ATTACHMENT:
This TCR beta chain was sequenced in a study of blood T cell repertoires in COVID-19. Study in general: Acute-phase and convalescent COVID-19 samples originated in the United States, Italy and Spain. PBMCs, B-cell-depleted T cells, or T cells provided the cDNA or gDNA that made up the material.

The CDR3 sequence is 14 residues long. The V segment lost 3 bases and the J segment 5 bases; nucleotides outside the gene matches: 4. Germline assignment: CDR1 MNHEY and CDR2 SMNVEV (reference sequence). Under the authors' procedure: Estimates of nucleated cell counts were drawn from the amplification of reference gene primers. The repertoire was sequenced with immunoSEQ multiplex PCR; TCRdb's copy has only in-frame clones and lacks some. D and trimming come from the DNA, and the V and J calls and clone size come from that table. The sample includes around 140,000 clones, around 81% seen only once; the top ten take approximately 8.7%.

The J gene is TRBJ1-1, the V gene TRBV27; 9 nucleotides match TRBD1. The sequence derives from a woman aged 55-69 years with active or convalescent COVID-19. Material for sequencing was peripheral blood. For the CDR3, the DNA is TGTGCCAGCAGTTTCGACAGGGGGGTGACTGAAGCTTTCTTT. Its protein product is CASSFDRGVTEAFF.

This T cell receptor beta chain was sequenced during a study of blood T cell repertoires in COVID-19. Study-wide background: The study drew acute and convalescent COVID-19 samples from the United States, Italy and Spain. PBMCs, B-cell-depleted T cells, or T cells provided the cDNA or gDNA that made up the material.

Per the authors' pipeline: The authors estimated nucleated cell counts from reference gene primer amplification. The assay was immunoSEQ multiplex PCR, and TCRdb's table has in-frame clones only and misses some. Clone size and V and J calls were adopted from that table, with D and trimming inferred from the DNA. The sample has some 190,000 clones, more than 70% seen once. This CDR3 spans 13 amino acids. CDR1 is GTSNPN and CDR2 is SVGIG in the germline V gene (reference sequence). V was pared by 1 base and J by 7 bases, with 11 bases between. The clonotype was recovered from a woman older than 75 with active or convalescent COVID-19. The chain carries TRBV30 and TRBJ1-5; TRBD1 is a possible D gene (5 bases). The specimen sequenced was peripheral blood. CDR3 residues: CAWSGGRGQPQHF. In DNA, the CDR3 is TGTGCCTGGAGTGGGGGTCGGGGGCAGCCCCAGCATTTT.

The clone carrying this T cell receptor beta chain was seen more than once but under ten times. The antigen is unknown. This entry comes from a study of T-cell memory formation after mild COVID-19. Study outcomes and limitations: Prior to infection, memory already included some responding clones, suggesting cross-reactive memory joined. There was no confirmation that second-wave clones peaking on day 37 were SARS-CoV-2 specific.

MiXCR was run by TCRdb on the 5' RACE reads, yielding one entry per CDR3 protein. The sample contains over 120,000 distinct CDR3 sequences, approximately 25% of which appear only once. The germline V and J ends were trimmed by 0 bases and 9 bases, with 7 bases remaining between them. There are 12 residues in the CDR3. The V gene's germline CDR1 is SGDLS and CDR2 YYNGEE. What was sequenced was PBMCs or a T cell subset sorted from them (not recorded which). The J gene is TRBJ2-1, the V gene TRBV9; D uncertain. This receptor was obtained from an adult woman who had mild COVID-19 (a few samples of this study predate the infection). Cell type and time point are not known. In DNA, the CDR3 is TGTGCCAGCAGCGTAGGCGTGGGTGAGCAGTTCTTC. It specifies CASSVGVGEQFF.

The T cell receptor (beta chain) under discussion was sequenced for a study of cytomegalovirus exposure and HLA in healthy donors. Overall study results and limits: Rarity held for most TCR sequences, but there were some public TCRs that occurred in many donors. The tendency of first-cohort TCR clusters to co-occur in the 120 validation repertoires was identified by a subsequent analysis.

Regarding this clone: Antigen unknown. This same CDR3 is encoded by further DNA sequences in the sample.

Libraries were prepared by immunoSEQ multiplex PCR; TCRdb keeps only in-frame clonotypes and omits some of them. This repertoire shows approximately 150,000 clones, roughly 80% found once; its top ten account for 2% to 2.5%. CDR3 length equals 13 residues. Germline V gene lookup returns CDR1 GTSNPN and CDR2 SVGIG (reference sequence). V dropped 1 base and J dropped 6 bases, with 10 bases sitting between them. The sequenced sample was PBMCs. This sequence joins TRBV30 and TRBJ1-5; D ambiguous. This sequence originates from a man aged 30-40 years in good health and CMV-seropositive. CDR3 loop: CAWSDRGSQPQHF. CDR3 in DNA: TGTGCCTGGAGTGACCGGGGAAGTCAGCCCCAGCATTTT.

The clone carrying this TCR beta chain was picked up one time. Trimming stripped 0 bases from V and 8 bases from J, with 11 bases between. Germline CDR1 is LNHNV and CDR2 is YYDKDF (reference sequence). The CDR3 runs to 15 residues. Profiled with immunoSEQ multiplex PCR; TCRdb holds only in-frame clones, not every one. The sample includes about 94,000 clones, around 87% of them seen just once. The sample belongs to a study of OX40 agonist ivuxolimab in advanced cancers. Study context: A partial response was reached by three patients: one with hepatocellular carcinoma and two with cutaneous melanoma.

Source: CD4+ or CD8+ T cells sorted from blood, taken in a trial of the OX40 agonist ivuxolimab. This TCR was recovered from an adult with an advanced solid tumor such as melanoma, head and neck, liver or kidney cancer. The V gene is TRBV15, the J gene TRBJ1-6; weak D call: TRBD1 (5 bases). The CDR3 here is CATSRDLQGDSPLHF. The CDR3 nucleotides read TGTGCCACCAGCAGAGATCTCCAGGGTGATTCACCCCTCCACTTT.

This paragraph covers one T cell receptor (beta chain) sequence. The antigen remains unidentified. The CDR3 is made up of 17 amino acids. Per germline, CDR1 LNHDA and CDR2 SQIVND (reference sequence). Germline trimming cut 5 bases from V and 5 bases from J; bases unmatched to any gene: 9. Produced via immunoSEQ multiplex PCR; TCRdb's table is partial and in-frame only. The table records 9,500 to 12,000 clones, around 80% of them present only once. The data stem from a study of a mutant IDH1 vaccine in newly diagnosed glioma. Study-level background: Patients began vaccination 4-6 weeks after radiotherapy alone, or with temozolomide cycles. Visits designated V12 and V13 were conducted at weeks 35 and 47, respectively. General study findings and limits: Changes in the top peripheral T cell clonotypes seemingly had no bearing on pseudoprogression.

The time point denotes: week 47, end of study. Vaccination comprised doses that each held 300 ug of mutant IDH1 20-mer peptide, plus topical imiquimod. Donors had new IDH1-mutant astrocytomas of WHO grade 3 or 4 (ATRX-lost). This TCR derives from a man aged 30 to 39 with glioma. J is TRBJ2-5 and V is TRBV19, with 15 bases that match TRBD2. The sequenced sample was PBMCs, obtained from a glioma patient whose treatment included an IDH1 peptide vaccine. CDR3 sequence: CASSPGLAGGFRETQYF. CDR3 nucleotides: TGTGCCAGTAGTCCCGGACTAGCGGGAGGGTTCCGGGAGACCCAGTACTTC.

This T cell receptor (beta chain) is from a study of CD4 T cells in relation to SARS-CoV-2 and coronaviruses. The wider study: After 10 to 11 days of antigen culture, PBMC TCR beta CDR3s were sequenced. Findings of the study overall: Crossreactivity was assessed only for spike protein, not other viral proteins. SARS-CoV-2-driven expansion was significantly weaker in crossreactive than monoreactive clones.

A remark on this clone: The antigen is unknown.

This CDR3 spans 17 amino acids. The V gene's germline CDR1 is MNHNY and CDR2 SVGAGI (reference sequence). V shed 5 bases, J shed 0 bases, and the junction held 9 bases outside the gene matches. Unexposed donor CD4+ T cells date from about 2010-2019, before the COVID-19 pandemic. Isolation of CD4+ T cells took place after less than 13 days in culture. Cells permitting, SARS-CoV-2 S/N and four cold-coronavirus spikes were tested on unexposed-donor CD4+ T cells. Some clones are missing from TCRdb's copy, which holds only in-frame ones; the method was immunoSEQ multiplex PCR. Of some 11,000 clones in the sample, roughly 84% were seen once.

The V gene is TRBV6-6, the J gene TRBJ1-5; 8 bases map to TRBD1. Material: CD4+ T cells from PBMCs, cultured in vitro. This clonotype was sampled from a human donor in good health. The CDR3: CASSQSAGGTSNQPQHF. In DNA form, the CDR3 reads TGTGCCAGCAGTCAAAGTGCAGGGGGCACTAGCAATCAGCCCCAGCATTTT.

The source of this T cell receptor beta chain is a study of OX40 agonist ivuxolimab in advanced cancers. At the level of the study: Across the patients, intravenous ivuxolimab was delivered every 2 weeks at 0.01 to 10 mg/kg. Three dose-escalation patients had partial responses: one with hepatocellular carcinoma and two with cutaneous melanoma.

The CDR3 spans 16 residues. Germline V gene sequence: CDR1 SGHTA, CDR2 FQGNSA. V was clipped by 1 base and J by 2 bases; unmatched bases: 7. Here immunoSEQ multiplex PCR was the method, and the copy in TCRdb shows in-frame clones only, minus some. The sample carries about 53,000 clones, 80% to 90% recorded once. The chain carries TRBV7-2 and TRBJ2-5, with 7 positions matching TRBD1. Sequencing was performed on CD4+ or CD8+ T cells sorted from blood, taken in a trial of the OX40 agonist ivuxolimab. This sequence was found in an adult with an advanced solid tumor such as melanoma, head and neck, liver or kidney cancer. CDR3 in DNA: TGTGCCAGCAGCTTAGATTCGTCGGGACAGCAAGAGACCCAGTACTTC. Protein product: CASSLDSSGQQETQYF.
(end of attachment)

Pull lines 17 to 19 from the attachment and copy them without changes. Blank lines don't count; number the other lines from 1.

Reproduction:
This CDR3 spans 17 amino acids. The V gene's germline CDR1 is MNHNY and CDR2 SVGAGI (reference sequence). V shed 5 bases, J shed 0 bases, and the junction held 9 bases outside the gene matches. Unexposed donor CD4+ T cells date from about 2010-2019, before the COVID-19 pandemic. Isolation of CD4+ T cells took place after less than 13 days in culture. Cells permitting, SARS-CoV-2 S/N and four cold-coronavirus spikes were tested on unexposed-donor CD4+ T cells. Some clones are missing from TCRdb's copy, which holds only in-frame ones; the method was immunoSEQ multiplex PCR. Of some 11,000 clones in the sample, roughly 84% were seen once.

The V gene is TRBV6-6, the J gene TRBJ1-5; 8 bases map to TRBD1. Material: CD4+ T cells from PBMCs, cultured in vitro. This clonotype was sampled from a human donor in good health. The CDR3: CASSQSAGGTSNQPQHF. In DNA form, the CDR3 reads TGTGCCAGCAGTCAAAGTGCAGGGGGCACTAGCAATCAGCCCCAGCATTTT.

The source of this T cell receptor beta chain is a study of OX40 agonist ivuxolimab in advanced cancers. At the level of the study: Across the patients, intravenous ivuxolimab was delivered every 2 weeks at 0.01 to 10 mg/kg. Three dose-escalation patients had partial responses: one with hepatocellular carcinoma and two with cutaneous melanoma.